You have a background in theatre marketing, what did that entail?
Yes, I originally studied theatre at university with the idea of making that my career, but got sidetracked when I discovered I had more of an aptitude and interest in promoting great stuff rather than trying to direct my own, which is very similar to how I feel about marketing for the Icebar by the way. It’s all about great experiences at the end of the day.
I got started in the theatre marketing world by volunteering to write direct mail letters, press releases and so on for the marketing team in the venue where I worked in the box office. I was also writing as a freelancer for newspapers and magazines at the same time, and this combination soon got me picked up and invited to join the team properly. From there, and with a couple of other jobs in-between, I moved to London and spent the best part of a decade working in a marketing agency with a huge range of different theatres as well as museums, galleries and attractions as my clients.
Naturally I borrowed all their best ideas when I moved back client-side and decided that I might enjoy a spell working in the bar business again. In many ways my career has come full circle from working as a student barman, and now back to bars again, only with a slightly more senior -sounding job title. Icebar’s setting is one of its most important elements and adds to the theatrical aspect of the venue.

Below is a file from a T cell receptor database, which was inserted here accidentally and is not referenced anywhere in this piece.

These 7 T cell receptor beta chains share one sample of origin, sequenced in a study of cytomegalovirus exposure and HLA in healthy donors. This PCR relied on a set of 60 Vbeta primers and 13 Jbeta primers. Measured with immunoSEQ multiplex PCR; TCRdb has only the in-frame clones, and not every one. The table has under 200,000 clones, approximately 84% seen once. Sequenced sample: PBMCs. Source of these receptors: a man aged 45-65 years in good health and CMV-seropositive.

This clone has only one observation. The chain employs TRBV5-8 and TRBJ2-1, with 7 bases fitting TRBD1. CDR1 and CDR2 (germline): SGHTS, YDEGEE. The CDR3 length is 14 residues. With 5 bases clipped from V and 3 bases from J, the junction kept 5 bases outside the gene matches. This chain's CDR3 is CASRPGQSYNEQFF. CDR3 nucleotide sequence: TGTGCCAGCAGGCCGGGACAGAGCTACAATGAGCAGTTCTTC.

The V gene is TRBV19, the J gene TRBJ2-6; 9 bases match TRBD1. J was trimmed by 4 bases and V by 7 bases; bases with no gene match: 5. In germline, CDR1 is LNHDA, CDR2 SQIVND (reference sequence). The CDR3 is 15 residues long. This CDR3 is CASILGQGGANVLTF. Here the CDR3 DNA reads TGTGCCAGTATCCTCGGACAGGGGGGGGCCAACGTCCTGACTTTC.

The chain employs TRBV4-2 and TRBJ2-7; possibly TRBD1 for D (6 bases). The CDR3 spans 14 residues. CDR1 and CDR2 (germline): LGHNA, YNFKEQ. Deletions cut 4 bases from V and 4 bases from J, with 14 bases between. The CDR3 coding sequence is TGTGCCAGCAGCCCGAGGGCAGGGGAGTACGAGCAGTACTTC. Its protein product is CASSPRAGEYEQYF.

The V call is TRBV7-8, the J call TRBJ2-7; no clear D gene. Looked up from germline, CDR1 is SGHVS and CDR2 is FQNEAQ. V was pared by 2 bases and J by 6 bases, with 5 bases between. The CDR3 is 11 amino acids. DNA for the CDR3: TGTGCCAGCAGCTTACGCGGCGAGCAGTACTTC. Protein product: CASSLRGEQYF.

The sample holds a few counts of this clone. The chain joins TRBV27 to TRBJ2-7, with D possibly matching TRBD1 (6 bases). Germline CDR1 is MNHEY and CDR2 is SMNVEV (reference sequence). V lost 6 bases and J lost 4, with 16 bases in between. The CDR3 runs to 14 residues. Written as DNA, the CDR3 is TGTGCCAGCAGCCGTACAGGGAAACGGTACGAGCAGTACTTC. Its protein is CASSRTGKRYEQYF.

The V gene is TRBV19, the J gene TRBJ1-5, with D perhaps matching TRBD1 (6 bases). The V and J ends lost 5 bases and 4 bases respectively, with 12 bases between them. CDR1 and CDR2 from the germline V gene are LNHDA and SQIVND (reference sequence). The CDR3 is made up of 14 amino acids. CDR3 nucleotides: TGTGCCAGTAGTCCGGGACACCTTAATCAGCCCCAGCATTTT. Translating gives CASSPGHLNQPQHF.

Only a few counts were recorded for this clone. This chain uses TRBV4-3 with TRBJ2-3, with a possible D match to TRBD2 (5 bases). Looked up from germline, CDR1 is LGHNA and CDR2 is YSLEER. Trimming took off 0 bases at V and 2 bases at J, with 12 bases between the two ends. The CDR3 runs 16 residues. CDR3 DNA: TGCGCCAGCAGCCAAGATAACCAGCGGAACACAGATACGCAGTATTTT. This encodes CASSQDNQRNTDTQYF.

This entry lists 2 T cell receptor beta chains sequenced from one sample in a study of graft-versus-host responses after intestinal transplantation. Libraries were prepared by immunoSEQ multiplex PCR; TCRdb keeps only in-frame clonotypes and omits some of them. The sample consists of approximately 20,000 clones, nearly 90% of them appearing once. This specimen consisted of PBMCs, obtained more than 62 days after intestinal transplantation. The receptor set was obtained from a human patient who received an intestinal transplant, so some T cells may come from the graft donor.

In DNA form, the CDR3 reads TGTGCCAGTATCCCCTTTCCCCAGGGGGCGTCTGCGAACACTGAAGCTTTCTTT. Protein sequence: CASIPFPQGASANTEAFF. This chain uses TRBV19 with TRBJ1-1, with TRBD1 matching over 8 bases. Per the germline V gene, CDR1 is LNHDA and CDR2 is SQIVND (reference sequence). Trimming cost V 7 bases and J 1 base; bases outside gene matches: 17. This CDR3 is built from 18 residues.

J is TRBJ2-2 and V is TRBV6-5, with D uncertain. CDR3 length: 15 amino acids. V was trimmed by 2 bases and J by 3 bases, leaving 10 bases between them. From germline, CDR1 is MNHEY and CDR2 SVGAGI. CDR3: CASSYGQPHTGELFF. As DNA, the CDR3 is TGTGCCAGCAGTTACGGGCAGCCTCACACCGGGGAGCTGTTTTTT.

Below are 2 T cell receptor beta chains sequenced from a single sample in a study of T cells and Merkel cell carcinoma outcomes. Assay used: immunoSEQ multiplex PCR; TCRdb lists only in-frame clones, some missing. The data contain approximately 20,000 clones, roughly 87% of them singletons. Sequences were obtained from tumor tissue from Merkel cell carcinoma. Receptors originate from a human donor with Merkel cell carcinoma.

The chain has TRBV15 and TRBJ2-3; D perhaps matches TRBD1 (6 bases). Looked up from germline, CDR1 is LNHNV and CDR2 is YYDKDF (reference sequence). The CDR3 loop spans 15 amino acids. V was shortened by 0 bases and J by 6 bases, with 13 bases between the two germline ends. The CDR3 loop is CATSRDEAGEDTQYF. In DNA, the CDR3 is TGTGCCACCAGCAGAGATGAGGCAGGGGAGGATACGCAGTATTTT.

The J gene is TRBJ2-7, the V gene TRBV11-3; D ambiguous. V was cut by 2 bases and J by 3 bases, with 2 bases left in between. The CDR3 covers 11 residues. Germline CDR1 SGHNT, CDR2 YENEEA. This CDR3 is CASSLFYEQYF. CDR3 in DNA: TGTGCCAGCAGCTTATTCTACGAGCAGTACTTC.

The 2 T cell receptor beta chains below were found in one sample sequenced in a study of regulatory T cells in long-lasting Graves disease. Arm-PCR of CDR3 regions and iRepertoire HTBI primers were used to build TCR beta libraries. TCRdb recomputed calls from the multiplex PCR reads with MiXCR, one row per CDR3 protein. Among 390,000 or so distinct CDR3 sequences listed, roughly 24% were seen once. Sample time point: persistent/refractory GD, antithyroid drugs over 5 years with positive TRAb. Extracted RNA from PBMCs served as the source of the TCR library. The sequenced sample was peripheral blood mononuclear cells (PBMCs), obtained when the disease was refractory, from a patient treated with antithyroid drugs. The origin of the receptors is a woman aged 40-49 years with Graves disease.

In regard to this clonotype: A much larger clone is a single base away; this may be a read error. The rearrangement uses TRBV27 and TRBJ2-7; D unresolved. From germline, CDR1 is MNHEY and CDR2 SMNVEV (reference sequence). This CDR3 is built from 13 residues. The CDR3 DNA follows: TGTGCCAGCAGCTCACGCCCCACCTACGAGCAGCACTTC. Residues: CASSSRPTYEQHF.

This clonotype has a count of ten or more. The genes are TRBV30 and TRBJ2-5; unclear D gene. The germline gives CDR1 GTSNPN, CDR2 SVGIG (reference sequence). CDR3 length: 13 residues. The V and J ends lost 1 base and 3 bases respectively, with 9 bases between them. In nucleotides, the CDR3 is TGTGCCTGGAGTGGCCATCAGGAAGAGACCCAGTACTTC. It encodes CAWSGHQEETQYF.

How are themes decided and when does work on ice sculptors begin?
We change the theme once a year, usually in October so it’s pristine for the lead up to the Christmas holiday season, which is our busiest time of year. Discussion on new themes usually starts at the beginning of the new year. By then we’ll have had a good opportunity to see how a theme is working, which sculptures are the most popular and so on. Social media is a huge help for that as we can see all the pictures that tag us and start to see patterns emerging pretty quickly.